The Directory of Illustration is excited to share our “Heads Above the Rest” campaign, which was recently featured as the back cover ad in the May/June 2019 Communication Arts Illustration Annual! We invited our artists to submit various illustrations of silhouetted heads; from those submissions, we selected 20 illustrations to be featured in the campaign. These 20 unique portrait illustrations represent a wide range of styles and media, from conceptual to realistic, and from digital to woodcut.

Heads Above Rest Directory of Illustration communication arts portraits

In the coming weeks, we’ll be introducing each of the 20 of the artists that have been selected for our “Heads Above the Rest” campaign. This week, we’re thrilled to highlight the work of Steven NobleAlan Witschonke, Marty Bee and Craig McGill. Read on as these artists explain their illustrations and share some interesting facts about themselves!

 

Steven Noble

Internationally recognized Steven Noble has over 20 years of experience specializing in X-Acto precision knives carved into pre-inked clay boards, which allows for versatility in detail from bold woodcuts to traditional 19th century steel engravings. Fun fact: Steven illustrated the back of the U.S. $1 bill, refreshed the White House logo and is the artist behind American Express’ signature centurion figure!

This lion head illustration was derived from the Darwin Brands project, for which Steven illustrated a lion/man figure to serve as Darwin’s new brand identity. We asked Steven what advice he would give to an artist just starting out in his or her career, and he said:
“Be tenacious, do quality work and market yourself as much as you can….”

 

Alan Witschonke

With over 30 years of professional experience, Alan has become well-known for his realism illustrations and use of acrylic and digital techniques. He has created editorial, advertising, book publishing and corporate artwork for a number of notable clients, such as the Rolling Stone, National Geographic, Cooks Illustrated, Random House and the Boston Red Sox. Read Alan’s explanation of his illustration:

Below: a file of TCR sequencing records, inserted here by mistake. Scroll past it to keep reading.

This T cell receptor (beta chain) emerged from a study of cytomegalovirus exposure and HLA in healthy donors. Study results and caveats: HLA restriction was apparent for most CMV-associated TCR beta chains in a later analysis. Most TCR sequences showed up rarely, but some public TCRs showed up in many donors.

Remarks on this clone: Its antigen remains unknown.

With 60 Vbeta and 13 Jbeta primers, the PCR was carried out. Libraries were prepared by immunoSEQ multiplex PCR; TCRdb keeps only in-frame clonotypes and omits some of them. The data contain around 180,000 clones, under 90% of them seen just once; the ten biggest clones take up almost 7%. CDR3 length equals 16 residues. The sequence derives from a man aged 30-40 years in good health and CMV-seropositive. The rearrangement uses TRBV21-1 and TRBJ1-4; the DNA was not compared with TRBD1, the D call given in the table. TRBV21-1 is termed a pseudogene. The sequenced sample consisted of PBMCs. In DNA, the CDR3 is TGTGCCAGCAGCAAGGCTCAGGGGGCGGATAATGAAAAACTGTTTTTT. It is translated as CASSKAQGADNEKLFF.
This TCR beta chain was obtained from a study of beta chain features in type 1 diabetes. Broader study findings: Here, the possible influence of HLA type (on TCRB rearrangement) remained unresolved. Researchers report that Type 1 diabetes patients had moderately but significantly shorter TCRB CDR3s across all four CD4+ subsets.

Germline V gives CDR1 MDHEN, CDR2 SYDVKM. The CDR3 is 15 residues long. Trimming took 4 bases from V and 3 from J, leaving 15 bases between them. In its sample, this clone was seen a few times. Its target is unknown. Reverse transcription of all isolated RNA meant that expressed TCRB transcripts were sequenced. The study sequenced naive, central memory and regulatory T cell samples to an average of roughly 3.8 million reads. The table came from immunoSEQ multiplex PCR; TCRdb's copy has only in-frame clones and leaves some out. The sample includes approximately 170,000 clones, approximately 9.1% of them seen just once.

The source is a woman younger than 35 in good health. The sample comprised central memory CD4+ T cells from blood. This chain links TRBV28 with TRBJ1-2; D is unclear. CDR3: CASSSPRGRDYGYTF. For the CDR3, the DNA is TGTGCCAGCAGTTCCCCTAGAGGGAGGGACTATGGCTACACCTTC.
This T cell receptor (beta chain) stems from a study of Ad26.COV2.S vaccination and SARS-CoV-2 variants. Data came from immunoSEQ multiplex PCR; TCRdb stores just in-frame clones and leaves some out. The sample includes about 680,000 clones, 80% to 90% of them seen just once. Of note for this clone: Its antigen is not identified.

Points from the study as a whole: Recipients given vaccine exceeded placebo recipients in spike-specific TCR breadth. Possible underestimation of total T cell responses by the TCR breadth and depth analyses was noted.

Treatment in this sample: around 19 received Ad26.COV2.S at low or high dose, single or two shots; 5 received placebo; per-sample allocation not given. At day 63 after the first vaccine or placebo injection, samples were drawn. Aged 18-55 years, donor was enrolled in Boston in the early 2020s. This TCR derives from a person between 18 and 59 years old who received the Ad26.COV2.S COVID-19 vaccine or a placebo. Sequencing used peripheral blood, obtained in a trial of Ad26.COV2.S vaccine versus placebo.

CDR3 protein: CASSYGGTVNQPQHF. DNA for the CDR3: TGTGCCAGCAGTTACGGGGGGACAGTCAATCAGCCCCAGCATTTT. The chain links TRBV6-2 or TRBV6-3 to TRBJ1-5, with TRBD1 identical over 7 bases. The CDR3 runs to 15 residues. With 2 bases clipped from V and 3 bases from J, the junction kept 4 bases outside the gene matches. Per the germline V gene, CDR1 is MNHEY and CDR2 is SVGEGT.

“This piece originated as a contribution to an online gallery which was a side project of the illustrator blog, Drawger.com. To gain access to the blog, one had to type in an eight letter, compound-word security code such as “railbird” or “facewood.” These sounded like intriguing phrases to illustrate, so a gallery was set up that anyone could contribute to. I, of course, chose “hairburn.”

 

Marty Bee

Marty Bee, who enjoys “making the familiar strange” with his artwork, produces humorous illustrations of anything from an alien neurologist, to a dancing cockroach, to Kanye West in baby form. His cartoons and caricatures poke fun at celebrities, sports figures and politicians alike, all while retaining a bold and graphic artistic style.

DOI: Why did you choose this head to showcase?

MB: I wanted to try some new things. Jo Ann Miller, my contact/muse at the Directory of Illustration, suggested I pursue some “caricatures” of sports figures and celebrities (I got a home run with doing a portrait of Steven Tyler that was used in a Skittles Super Bowl commercial a few years back.) I started looking for likely candidates. My wife and I were watching the World Series and this character, Big Papi, was commentating on the series. He was such an alarming looking fellow! (Way over the top funny!) I HAD to do him. After a series of sketches, I added him to my portfolio.

 

Craig McGill

Australian artist Craig McGill is an award-winning designer and illustrator for banknotes, currency, stamps and more. His work appears on the Australian bicentenary ten-dollar note, the original Australian $100 note, the Papua New Guinea Kina, the Cook Islands banknotes and English Pound travelers’ checks. Craig is also the co-creator of the internationally trademarked brand Wine Dogs, where he acts as publisher, co-author and photographer of over 20 international best-selling books.

DOI: Why did you choose this head to showcase?

CM: The head chosen is my illustration business logo – once described as Real Nasty – a name that has stuck….It also reflects my humor and love of gargoyles.

DOI: What is the most challenging aspect of your job?

CM: The most challenging part of my job is being in the right place at the right time….